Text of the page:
North Korea has dismissed a U.S. proposal that it follow the example of Libya and scrap its nuclear weapons in exchange for aid and diplomatic recognition. The dismissal comes days after a U.S. State Department official made the suggestion during a visit to the region.
A North Korea Foreign Ministry spokesman was quoted by the country's official news agency Saturday as saying a U.S.-proposed arrangement to settle the dispute over the communist state's nuclear weapons program is "little worthy to be discussed."
The spokesman called the American proposal "nothing but a sham offer." He repeated Pyongyang's offer to freeze its nuclear facilities as a first step toward dismantling them, but only if Washington lifts economic sanctions, takes the North off its lists of sponsors of terrorism and provides energy aid.
On Wednesday, U.S. Undersecretary of State John Bolton urged North Korea to learn from Libya, which recently agreed to abandon its weapons of mass destruction in return for normal relations with Washington and its allies.
Despite Saturday's rhetoric, there has been a flurry of activity this week, aimed at promoting engagement with Pyongyang.
Following Mr. Bolton's four-day trip to Seoul, he went on to Tokyo, while Japanese Prime Minister Junichiro Koizumi spent two days in South Korea. The North Korea question was discussed in both cases.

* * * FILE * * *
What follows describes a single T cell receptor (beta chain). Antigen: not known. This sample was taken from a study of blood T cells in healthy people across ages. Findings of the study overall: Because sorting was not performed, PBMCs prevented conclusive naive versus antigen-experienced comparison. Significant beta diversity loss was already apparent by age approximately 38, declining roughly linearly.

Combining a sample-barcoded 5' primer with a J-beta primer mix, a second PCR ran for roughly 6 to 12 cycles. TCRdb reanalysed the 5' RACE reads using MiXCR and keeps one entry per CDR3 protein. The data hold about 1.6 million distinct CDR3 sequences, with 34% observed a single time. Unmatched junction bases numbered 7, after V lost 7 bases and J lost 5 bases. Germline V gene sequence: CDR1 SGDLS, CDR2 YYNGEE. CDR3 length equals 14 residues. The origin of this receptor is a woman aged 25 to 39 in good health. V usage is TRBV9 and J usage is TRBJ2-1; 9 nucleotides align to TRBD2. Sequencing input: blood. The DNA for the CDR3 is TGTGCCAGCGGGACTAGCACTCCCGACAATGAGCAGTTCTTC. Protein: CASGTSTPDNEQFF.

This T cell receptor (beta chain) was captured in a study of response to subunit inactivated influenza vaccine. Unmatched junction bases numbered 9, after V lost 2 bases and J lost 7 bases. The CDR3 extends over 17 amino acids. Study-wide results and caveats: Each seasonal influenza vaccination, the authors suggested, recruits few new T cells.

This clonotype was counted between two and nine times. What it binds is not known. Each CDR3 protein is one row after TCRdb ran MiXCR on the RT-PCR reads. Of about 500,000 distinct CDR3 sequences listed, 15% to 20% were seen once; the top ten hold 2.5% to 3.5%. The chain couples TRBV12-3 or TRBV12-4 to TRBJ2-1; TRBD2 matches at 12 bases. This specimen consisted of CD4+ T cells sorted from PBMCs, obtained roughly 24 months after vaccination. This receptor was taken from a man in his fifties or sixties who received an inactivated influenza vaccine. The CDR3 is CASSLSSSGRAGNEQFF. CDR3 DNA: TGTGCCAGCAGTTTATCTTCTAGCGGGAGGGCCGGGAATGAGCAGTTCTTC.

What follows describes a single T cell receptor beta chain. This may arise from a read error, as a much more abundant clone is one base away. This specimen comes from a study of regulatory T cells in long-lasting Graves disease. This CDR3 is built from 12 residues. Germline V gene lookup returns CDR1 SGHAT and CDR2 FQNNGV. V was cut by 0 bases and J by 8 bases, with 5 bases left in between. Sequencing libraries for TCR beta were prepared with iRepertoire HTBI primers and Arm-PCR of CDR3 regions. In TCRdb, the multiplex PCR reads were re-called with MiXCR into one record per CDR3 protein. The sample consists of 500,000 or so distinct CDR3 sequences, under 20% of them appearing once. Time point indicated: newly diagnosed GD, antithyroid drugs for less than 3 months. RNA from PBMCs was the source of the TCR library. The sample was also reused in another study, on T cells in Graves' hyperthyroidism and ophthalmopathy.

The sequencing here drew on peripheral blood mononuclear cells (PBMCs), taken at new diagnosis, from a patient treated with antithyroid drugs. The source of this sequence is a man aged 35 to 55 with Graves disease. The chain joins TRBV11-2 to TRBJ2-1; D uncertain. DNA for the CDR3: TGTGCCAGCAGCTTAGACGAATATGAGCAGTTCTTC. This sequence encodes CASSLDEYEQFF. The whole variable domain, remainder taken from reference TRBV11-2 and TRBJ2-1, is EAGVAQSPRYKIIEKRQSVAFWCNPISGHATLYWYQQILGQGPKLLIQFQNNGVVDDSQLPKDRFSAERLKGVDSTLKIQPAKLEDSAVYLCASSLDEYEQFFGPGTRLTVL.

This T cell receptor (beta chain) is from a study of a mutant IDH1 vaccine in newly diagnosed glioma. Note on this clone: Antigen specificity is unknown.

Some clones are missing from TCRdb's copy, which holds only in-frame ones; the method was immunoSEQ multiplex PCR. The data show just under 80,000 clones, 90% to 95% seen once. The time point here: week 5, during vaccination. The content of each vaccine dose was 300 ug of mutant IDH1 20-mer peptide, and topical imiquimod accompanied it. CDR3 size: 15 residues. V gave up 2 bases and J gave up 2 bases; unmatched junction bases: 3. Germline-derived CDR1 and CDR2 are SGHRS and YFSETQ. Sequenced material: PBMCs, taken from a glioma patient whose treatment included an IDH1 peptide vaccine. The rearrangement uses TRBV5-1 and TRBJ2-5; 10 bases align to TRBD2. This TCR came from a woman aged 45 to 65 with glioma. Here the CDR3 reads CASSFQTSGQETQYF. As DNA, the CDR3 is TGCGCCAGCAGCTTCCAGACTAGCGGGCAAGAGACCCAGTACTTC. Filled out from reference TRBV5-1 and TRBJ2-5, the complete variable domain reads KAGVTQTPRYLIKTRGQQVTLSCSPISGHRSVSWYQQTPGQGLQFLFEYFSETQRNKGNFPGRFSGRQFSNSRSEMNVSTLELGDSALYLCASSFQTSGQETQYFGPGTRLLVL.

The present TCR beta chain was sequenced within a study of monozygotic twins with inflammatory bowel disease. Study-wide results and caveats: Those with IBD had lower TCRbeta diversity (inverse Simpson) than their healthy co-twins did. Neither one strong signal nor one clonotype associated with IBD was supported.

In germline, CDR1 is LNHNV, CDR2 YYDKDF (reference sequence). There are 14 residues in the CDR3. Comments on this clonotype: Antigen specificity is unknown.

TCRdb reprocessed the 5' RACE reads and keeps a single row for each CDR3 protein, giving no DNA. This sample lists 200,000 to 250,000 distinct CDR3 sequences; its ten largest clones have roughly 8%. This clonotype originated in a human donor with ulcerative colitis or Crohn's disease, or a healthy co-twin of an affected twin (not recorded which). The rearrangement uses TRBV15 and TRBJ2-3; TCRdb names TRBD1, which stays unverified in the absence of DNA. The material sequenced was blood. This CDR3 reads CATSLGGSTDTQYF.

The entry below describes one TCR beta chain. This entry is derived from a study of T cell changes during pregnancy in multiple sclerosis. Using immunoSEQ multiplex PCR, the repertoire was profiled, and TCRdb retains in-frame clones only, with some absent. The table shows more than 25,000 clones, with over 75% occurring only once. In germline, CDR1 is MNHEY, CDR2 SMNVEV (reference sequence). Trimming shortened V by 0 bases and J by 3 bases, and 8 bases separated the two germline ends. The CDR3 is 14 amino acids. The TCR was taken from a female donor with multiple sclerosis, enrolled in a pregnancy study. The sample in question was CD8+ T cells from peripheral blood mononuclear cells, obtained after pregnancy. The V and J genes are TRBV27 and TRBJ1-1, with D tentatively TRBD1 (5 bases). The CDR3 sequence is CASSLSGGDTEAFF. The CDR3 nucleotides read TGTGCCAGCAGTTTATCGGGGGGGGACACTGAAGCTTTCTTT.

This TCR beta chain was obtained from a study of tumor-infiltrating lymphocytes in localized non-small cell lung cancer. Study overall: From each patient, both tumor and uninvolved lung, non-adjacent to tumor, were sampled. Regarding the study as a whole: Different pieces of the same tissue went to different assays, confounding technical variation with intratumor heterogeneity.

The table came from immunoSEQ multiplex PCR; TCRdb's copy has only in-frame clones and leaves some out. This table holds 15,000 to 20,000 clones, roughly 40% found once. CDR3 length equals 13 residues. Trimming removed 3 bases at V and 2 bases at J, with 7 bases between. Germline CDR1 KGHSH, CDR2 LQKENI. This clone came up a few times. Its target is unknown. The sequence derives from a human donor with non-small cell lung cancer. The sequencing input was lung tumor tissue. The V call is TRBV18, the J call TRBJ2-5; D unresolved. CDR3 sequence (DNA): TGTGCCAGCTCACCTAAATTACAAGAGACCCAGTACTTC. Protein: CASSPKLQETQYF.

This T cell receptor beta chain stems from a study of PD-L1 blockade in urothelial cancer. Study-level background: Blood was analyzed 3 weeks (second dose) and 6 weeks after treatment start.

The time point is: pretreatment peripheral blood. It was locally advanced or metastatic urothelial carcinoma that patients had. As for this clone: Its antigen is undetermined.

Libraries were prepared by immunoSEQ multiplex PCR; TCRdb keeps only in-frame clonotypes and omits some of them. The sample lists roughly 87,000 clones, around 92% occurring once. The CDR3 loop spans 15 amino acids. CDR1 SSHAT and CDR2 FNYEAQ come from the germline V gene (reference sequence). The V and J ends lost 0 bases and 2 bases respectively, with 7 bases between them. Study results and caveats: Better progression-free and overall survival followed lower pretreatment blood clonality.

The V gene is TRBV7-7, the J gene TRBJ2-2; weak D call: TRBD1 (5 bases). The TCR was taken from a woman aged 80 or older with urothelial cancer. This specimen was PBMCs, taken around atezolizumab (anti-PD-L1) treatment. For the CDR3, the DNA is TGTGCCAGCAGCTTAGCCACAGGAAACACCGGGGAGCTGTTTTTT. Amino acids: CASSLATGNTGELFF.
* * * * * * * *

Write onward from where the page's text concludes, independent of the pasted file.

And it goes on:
Also in recent days, 80 South Korean trucks loaded with rice crossed the heavily fortified demilitarized zone separating the two Koreas to deliver food aid to the North.
Separately, Washington on Friday pledged 50,000 tons of food aid to North Korea to be delivered this year.
Three rounds of talks on North Korea's nuclear ambitions have been held in Beijing, but none has produced a breakthrough. The United States, Russia, China, Japan and the two Koreas took part.
Libya consummated years of efforts to repair ties with the West with an announcement in December that it was scrapping its nuclear and other unconventional arms programs. It also vowed not to trade arms with Iran, North Korea, Syria or other states accused of arms proliferation.
North Korea's initial reaction to Tripoli's move was a Foreign Ministry statement, dismissing hopes that it might emulate Libya as the "folly of imbeciles."